ICD-10-CM Code K91.82

Postprocedural hepatic failure

Version 2020 Billable Code

Valid for Submission

K91.82 is a billable code used to specify a medical diagnosis of postprocedural hepatic failure. The code is valid for the year 2020 for the submission of HIPAA-covered transactions. The ICD-10-CM code K91.82 might also be used to specify conditions or terms like hepatic failure due to a procedure.

ICD-10:K91.82
Short Description:Postprocedural hepatic failure
Long Description:Postprocedural hepatic failure

Index to Diseases and Injuries

The Index to Diseases and Injuries is an alphabetical listing of medical terms, with each term mapped to one or more ICD-10 code(s). The following references for the code K91.82 are found in the index:


Synonyms

The following clinical terms are approximate synonyms or lay terms that might be used to identify the correct diagnosis code:

  • Hepatic failure due to a procedure

Diagnostic Related Groups

The ICD-10 code K91.82 is grouped in the following groups for version MS-DRG V37.0 What are Diagnostic Related Groups?
The Diagnostic Related Groups (DRGs) are a patient classification scheme which provides a means of relating the type of patients a hospital treats. The DRGs divides all possible principal diagnoses into mutually exclusive principal diagnosis areas referred to as Major Diagnostic Categories (MDC).
applicable from 10/01/2020 through 09/30/2020.

  • 393 - OTHER DIGESTIVE SYSTEM DIAGNOSES WITH MCC
  • 394 - OTHER DIGESTIVE SYSTEM DIAGNOSES WITH CC
  • 395 - OTHER DIGESTIVE SYSTEM DIAGNOSES WITHOUT CC/MCC

Convert K91.82 to ICD-9

  • 997.49 - Oth digestv system comp (Approximate Flag)

Code Classification

  • Diseases of the digestive system (K00–K93)
    • Other diseases of the digestive system (K90-K95)
      • Intraop and postproc comp and disorders of dgstv sys, NEC (K91)

Code History

  • FY 2016 - New Code, effective from 10/1/2015 through 9/30/2016
    (First year ICD-10-CM implemented into the HIPAA code set)
  • FY 2017 - No Change, effective from 10/1/2016 through 9/30/2017
  • FY 2018 - No Change, effective from 10/1/2017 through 9/30/2018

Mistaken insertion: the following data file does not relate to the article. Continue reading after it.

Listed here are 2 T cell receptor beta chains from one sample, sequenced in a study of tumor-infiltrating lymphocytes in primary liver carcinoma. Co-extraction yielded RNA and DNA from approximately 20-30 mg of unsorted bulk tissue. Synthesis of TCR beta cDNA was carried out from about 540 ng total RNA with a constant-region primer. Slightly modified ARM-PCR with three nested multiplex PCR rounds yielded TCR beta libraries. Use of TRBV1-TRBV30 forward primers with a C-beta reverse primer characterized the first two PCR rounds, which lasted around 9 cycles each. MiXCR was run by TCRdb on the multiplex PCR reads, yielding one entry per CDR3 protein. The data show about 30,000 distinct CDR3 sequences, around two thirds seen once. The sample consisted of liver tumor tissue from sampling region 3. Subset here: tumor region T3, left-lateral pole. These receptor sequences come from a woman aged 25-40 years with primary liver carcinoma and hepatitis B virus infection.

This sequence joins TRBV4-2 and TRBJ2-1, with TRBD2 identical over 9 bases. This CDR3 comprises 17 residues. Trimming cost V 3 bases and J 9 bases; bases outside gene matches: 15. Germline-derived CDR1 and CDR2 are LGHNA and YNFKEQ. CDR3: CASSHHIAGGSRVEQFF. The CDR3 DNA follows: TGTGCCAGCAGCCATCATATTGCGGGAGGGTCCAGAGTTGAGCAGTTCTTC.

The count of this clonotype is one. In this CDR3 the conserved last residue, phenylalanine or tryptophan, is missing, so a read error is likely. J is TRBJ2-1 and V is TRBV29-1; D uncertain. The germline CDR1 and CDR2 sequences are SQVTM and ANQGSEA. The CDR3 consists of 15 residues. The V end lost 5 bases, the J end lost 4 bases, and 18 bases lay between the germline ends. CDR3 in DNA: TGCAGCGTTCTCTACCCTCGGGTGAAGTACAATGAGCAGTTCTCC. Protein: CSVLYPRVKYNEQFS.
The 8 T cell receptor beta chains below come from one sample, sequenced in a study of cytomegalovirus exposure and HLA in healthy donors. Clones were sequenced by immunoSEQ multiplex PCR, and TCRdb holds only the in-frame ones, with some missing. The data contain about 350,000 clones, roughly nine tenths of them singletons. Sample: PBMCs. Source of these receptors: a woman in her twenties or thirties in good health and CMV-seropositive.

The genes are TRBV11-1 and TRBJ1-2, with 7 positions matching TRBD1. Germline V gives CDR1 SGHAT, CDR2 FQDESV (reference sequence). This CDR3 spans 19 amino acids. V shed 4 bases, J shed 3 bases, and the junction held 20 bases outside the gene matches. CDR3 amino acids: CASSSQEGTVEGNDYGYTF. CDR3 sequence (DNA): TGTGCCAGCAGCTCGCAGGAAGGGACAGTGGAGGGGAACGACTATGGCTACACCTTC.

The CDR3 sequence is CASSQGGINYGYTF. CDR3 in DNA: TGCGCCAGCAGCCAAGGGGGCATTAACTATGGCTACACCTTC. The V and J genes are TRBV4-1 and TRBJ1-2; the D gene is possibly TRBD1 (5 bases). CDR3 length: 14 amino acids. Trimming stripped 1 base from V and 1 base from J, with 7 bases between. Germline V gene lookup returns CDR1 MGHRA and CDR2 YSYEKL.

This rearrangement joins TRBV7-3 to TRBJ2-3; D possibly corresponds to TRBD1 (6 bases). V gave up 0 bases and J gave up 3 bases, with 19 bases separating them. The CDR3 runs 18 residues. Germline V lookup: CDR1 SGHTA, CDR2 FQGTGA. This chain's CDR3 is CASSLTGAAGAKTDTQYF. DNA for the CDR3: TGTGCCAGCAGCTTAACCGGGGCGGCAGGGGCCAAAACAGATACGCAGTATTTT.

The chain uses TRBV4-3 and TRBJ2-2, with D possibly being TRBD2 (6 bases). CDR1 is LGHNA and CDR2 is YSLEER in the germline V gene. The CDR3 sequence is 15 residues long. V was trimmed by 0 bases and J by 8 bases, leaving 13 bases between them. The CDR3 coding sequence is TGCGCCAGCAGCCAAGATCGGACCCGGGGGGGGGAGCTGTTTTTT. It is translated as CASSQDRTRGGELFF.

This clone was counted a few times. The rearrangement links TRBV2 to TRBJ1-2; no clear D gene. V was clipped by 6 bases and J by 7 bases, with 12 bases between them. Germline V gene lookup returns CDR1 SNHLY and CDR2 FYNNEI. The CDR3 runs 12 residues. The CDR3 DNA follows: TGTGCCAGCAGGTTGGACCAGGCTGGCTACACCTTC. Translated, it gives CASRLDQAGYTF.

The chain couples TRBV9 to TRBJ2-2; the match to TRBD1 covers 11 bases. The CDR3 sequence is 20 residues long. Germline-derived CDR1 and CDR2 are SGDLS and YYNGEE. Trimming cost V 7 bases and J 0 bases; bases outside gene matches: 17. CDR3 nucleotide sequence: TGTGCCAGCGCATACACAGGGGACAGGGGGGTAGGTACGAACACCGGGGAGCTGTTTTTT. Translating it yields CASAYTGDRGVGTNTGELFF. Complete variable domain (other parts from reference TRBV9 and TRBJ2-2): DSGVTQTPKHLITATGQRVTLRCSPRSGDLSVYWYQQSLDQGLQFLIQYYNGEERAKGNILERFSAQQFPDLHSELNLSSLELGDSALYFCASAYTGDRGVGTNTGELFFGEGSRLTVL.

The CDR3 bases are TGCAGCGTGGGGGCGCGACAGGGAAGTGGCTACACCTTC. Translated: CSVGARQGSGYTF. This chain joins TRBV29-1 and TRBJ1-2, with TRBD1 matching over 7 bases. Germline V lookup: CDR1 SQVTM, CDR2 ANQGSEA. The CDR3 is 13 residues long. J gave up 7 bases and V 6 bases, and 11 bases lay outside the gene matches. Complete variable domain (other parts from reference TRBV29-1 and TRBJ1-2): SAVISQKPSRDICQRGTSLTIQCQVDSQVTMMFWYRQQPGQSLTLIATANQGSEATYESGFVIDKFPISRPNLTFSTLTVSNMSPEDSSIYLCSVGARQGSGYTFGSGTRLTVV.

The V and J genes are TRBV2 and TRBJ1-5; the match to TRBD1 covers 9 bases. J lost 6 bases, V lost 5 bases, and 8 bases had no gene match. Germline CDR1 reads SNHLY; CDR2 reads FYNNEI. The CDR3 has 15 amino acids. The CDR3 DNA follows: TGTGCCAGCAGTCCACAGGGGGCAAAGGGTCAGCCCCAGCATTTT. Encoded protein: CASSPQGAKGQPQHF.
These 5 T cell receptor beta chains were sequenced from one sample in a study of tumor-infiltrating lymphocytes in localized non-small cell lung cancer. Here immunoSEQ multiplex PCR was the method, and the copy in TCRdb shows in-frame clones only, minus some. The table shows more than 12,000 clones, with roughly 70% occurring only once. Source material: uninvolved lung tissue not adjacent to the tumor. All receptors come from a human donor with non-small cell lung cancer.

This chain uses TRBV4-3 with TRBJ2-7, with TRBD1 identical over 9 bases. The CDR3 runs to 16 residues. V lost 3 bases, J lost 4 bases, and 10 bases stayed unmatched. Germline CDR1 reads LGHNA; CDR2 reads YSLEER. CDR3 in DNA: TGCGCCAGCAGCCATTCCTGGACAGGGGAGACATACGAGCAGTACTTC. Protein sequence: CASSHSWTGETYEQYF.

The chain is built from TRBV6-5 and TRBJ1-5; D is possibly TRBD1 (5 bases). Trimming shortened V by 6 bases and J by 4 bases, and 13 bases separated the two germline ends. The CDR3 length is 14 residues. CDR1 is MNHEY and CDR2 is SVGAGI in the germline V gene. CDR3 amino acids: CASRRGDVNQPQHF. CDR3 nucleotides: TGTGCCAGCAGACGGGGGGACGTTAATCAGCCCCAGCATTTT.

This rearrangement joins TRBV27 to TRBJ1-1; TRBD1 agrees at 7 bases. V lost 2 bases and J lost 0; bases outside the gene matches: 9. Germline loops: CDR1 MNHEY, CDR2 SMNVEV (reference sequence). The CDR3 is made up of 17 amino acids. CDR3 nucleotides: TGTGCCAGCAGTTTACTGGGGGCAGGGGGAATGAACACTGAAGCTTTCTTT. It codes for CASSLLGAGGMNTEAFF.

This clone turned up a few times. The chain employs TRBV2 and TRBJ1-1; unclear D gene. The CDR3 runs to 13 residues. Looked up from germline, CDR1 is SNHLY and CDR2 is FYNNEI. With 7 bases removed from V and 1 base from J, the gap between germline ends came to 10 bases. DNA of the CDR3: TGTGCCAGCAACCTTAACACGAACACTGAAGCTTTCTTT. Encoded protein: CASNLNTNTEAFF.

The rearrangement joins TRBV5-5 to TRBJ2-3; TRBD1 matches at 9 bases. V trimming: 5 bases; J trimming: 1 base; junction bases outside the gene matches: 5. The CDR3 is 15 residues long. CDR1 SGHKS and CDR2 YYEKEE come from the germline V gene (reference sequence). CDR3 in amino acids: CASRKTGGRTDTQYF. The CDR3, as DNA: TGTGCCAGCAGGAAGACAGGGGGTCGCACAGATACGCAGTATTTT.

• FY 2019 - No Change, effective from 10/1/2018 through 9/30/2019
  • FY 2020 - No Change, effective from 10/1/2019 through 9/30/2020

Information for Patients


After Surgery

After any operation, you'll have some side effects. There is usually some pain with surgery. There may also be swelling and soreness around the area that the surgeon cut. Your surgeon can tell you which side effects to expect.

There can also be complications. These are unplanned events linked to the operation. Some complications are infection, too much bleeding, reaction to anesthesia, or accidental injury. Some people have a greater risk of complications because of other medical conditions.

Your surgeon can tell you how you might feel and what you will be able to do - or not do - the first few days, weeks, or months after surgery. Some other questions to ask are

  • How long you will be in the hospital
  • What kind of supplies, equipment, and help you might need when you go home
  • When you can go back to work
  • When it is ok to start exercising again
  • Are they any other restrictions in your activities

Following your surgeon's advice can help you recover as soon as possible.

Agency for Healthcare Research and Quality


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Liver Diseases

Your liver is the largest organ inside your body. It helps your body digest food, store energy, and remove poisons.

There are many kinds of liver diseases:

  • Diseases caused by viruses, such as hepatitis A, hepatitis B, and hepatitis C
  • Diseases caused by drugs, poisons, or too much alcohol. Examples include fatty liver disease and cirrhosis.
  • Liver cancer
  • Inherited diseases, such as hemochromatosis and Wilson disease

Symptoms of liver disease can vary, but they often include swelling of the abdomen and legs, bruising easily, changes in the color of your stool and urine, and jaundice, or yellowing of the skin and eyes. Sometimes there are no symptoms. Tests such as imaging tests and liver function tests can check for liver damage and help to diagnose liver diseases.


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